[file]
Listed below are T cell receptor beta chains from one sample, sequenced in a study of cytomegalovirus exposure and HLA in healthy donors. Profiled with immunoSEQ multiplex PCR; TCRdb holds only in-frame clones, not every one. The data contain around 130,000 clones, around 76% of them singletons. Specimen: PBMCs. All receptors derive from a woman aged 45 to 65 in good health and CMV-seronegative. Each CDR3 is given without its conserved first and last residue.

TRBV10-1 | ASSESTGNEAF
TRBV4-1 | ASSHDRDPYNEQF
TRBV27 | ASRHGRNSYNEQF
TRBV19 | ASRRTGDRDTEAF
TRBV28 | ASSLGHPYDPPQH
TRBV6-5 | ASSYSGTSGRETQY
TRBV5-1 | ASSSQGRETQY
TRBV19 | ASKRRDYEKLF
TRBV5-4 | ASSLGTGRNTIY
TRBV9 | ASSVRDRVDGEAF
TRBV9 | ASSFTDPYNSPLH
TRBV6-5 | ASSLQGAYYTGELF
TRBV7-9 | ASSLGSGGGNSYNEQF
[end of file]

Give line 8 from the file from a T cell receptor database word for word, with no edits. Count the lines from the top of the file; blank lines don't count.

TRBV5-1 | ASSSQGRETQY